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Language and constitutional reform: dangerous trends

06.07.2012    source:
Mykola Melnyk from the Razumkov Centre writes that the controversial language bill and manner in which it was “passed”, as well as the stated intention of one of its authors to now use the Constitutional Assembly to seek official bilingualism augur ill for constitutional reform

  Mykola Melnyk from the Razumkov Centre writes that immediately after the vote adopting in full the Law on the Principles of State Language Policy (No. 9073), one of its authors, MP Vadym Kolesnichenko stated that “the next stage is consideration as part of the work of the Constitutional Assembly of the possibility of legalizing official bilingualism.”

Such a statement is an extremely worrying signal for the entire process of constitutional reform initiated. It demonstrates the intention of those in power to carry out constitutional reform in a manner which is flawed and dangerous to the public, i.e. by using the Main Law of Ukraine to fit a specially created reality. Such reality is furthermore created with overt departure from the Constitution and disregard for its norms.  It should be noted that for a long time now there has been a reduction in the sphere of force of the Constitution, with this having become particularly evident recently”’  The author points to a shortage not in the constitutional resource, but in the actual force of the Constitution.

He sees the Constitution becoming devalued for a number of reasons:

“failure to apply the Constitution;

lack of adequate legal reaction to infringements of the Constitution;

amendments to the content of the Constitution through ordinary laws (with this becoming more and more common, leading to an increased number of non-law-based laws;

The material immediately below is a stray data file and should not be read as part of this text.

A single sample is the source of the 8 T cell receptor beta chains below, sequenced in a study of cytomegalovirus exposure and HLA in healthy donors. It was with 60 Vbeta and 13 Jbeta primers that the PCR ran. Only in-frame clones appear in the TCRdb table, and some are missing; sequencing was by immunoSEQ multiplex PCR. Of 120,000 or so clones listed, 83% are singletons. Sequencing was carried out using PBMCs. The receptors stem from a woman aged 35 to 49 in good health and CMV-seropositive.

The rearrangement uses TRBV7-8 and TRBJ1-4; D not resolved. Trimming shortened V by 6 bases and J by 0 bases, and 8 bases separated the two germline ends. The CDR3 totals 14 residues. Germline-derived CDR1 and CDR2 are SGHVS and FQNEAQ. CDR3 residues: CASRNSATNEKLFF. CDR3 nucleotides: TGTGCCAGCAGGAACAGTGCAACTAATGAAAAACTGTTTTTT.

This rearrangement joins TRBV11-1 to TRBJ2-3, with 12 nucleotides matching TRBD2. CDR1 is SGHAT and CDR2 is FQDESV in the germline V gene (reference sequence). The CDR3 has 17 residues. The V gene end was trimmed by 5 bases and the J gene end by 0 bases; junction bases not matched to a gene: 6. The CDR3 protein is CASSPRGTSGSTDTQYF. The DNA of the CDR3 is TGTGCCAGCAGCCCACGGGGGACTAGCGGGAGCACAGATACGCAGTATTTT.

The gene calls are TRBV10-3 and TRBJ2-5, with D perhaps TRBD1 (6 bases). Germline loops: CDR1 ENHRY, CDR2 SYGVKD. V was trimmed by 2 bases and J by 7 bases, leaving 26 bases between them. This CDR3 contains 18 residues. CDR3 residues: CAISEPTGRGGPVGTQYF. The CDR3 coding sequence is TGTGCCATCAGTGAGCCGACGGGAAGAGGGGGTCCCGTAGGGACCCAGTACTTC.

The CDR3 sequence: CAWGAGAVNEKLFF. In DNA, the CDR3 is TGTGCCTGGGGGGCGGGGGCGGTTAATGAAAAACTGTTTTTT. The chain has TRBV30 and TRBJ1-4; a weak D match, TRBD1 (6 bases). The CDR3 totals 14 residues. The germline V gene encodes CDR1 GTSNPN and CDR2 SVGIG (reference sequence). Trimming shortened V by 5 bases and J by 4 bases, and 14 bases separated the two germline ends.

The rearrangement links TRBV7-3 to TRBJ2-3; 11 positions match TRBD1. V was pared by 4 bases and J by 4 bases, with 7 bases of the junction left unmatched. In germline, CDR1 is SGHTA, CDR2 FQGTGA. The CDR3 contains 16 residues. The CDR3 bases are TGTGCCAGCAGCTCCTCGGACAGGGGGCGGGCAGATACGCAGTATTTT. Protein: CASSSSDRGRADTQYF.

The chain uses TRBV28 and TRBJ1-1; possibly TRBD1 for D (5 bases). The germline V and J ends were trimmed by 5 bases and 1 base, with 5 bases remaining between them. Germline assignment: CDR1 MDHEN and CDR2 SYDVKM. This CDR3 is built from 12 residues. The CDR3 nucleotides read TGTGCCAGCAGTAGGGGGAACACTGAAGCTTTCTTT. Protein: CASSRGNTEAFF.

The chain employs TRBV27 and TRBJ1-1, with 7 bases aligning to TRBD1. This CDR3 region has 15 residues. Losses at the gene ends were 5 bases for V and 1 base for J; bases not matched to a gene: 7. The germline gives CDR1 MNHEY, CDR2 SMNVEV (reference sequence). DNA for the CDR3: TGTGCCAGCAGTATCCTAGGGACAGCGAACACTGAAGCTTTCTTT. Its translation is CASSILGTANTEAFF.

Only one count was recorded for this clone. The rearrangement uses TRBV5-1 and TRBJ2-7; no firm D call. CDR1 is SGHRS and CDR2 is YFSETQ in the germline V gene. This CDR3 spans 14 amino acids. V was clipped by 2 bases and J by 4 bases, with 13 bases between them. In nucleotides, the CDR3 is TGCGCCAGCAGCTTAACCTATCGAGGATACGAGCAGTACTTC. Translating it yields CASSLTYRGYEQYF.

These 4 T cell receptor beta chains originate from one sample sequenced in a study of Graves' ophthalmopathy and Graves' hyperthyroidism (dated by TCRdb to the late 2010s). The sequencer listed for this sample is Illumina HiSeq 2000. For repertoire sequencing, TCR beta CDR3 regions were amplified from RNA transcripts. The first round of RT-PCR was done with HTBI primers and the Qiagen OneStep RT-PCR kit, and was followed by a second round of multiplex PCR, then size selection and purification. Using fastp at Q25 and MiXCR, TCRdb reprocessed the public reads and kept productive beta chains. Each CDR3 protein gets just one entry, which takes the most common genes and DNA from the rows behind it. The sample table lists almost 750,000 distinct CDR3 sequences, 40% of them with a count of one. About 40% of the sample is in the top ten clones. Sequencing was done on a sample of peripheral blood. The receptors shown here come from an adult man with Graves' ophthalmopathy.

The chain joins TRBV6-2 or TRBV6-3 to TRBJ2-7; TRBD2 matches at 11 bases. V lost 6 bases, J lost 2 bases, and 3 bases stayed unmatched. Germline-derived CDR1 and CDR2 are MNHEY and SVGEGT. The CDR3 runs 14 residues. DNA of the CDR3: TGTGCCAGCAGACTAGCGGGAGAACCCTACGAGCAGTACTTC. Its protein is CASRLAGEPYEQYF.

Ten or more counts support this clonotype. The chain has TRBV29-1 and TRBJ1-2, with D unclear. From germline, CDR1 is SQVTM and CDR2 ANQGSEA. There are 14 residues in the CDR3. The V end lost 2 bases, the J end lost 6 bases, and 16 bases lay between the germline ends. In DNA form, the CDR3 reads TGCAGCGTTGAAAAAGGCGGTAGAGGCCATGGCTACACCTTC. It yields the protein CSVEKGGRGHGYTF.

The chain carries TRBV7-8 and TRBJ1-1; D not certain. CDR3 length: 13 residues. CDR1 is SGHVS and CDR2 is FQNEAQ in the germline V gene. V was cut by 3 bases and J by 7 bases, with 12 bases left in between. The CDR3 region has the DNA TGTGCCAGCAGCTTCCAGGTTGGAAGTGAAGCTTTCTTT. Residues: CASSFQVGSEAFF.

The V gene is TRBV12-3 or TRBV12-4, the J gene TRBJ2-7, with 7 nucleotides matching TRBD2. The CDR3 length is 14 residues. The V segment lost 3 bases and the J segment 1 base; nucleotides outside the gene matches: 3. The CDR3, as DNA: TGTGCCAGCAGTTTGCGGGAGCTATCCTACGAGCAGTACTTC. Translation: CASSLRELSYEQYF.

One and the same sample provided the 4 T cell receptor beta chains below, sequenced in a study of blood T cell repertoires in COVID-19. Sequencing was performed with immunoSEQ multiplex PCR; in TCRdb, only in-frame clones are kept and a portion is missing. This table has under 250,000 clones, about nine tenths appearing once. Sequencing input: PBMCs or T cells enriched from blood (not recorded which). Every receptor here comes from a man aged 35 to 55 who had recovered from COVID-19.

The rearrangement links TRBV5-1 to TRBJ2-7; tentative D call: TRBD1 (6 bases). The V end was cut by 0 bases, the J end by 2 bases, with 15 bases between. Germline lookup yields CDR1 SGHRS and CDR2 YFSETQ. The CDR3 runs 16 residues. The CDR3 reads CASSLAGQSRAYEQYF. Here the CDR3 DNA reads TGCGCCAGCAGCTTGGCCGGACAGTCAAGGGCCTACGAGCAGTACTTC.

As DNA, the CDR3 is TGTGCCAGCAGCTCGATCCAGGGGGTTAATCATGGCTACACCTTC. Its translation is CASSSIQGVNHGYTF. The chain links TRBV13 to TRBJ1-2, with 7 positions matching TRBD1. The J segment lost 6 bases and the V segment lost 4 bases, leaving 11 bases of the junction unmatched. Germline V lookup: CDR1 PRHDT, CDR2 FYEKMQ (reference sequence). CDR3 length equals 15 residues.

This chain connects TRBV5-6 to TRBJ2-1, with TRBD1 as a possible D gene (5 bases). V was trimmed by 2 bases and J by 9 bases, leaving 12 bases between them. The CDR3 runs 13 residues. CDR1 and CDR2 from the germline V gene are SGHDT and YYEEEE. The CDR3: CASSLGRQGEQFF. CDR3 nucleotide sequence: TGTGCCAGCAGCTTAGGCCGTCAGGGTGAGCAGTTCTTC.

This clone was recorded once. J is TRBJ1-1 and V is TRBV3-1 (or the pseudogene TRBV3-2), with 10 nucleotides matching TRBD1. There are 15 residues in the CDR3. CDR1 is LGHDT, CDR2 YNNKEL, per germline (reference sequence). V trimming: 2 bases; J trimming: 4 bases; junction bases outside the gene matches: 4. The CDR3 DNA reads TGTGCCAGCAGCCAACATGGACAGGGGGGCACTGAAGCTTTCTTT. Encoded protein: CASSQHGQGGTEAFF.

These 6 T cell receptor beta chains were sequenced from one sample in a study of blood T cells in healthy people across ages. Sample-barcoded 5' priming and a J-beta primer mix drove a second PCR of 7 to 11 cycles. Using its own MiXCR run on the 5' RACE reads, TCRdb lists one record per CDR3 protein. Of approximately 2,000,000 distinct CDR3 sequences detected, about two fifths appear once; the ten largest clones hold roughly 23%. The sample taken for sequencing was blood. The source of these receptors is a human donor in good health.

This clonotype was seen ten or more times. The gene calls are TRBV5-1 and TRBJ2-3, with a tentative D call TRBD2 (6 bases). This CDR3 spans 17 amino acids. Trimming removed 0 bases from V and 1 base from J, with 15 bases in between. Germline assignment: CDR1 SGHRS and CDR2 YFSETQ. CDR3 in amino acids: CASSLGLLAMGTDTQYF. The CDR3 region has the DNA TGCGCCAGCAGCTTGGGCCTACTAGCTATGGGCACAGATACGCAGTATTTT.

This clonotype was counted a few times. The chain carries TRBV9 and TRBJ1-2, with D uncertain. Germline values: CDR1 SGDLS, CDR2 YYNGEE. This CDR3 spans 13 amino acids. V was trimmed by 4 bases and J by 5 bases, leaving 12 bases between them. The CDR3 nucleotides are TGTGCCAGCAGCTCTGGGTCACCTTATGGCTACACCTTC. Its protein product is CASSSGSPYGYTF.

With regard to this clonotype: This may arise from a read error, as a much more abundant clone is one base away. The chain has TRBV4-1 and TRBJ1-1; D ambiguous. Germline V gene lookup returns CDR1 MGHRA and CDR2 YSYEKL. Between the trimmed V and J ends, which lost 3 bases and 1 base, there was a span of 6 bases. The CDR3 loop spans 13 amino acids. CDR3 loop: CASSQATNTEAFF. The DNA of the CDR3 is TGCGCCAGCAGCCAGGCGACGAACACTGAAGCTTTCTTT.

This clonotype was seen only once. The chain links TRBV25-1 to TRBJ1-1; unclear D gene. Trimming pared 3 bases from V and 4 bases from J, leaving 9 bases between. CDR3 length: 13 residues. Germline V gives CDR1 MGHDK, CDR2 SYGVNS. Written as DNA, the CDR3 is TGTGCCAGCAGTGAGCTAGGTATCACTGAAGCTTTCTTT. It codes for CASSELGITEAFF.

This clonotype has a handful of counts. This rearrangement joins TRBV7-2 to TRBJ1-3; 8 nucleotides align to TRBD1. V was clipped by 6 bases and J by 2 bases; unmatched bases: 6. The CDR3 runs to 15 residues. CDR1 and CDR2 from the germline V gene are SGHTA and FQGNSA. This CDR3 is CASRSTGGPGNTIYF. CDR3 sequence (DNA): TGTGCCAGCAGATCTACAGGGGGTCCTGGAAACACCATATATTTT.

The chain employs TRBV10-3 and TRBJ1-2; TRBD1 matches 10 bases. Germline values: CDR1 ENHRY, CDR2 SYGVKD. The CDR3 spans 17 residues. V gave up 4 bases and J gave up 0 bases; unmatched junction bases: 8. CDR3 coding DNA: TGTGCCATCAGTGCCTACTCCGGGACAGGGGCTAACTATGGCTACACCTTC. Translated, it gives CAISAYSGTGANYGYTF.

giving it a different, “adjusted”, meaning which can, for example, take place via inadequate official interpretation by the Constitutional Court.

As a result we are seeing a serious shift away from the Constitution in many spheres. There is a danger that in the process of constitutional reform this shift will be consolidated within a new Constitution as the mew legal reality. The adoption of the “language” law and statement asserting the need to legalize its key provisions at constitutional level confirm such an approach to the carrying out of constitutional reform.”

The author writes that this, together with an analysis of the socio-political situation, key trends in legislating and governance, lead him to identify the following risks to constitutional reform:

narrowing of the democratic principles for the country’s development;

entrenching of a model of governance which is not optimum for the country;

a reduction in the scope of constitutional rights and freedoms;

an increase in the State’s presence in public and private life;

weakening of national aspects in the Constitution.

The latter has already taken on real proportions with the adoption of the Law on the Principles of State Language Policy. He believes there was no objective need at all for the bill.

Mykola Melnyk writes that “Ukraine does not have a language problem, at least not on the scale which would require such a radical change in legislative regulation of the use of languages. The issue is being artificially manufactured by politicians solely with a political aim. This, incidentally, is the view of most Ukrainian citizens. According to the results of a survey carried out by the Razumkov Centre from 16 to 25 June 2012 65.1% see that bill introduced by the Party of the Regions which increases the status of the Russian language as a pre-election step aimed at increasing popularity before the parliamentary elections.  Only 24 % of those surveyed believes that this is a demonstration of concern for the needs of citizens who speak Russian (10.9 didn’t know).”

The law, he says, was also passed in an unconstitutional manner since during both readings some MPs voted for other, using MPs’ cards where their owners were not in Kyiv, or even not in Ukraine.  This is in direct breach of Article 80 of the Constitution.

The author believes there are all legal grounds for preventing the coming into effect of this law. either through its being revoked by the Verkhovna Rada before being passed by the Speaker, or through Presidential veto.

He believes a law-based solution can be found only “judging by everything those who initiated this law and sought its adoption are least of all interested in the law.”

Mykola Melnyk is also a member of the Constitutional Assembly, the advisory body created under the President.

Abridged from the original here

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